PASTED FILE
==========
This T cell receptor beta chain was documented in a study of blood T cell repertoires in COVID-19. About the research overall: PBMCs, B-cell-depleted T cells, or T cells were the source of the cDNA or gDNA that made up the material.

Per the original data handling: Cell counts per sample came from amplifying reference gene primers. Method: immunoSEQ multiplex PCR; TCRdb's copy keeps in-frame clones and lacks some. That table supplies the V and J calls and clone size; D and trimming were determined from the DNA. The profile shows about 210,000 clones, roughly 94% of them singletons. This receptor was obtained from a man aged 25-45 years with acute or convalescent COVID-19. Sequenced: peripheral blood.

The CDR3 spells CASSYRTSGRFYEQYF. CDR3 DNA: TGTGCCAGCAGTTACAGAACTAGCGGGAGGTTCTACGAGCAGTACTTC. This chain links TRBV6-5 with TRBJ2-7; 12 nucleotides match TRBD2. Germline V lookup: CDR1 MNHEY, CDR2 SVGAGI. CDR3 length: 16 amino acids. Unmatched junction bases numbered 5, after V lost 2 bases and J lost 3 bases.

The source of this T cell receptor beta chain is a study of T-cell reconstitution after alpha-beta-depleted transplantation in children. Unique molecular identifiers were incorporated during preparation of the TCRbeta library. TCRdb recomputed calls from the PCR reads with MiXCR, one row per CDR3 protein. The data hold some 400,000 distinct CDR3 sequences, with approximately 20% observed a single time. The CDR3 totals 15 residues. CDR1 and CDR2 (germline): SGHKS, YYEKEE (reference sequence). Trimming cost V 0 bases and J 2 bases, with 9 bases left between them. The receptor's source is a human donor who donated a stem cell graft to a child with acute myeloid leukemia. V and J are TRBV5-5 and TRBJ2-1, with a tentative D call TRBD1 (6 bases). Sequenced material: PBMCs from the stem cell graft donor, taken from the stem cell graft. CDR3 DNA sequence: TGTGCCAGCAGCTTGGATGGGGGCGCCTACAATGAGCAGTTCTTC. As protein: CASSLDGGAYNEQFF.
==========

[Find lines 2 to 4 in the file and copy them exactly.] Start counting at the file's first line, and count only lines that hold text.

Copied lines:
Per the original data handling: Cell counts per sample came from amplifying reference gene primers. Method: immunoSEQ multiplex PCR; TCRdb's copy keeps in-frame clones and lacks some. That table supplies the V and J calls and clone size; D and trimming were determined from the DNA. The profile shows about 210,000 clones, roughly 94% of them singletons. This receptor was obtained from a man aged 25-45 years with acute or convalescent COVID-19. Sequenced: peripheral blood.

The CDR3 spells CASSYRTSGRFYEQYF. CDR3 DNA: TGTGCCAGCAGTTACAGAACTAGCGGGAGGTTCTACGAGCAGTACTTC. This chain links TRBV6-5 with TRBJ2-7; 12 nucleotides match TRBD2. Germline V lookup: CDR1 MNHEY, CDR2 SVGAGI. CDR3 length: 16 amino acids. Unmatched junction bases numbered 5, after V lost 2 bases and J lost 3 bases.

The source of this T cell receptor beta chain is a study of T-cell reconstitution after alpha-beta-depleted transplantation in children. Unique molecular identifiers were incorporated during preparation of the TCRbeta library. TCRdb recomputed calls from the PCR reads with MiXCR, one row per CDR3 protein. The data hold some 400,000 distinct CDR3 sequences, with approximately 20% observed a single time. The CDR3 totals 15 residues. CDR1 and CDR2 (germline): SGHKS, YYEKEE (reference sequence). Trimming cost V 0 bases and J 2 bases, with 9 bases left between them. The receptor's source is a human donor who donated a stem cell graft to a child with acute myeloid leukemia. V and J are TRBV5-5 and TRBJ2-1, with a tentative D call TRBD1 (6 bases). Sequenced material: PBMCs from the stem cell graft donor, taken from the stem cell graft. CDR3 DNA sequence: TGTGCCAGCAGCTTGGATGGGGGCGCCTACAATGAGCAGTTCTTC. As protein: CASSLDGGAYNEQFF.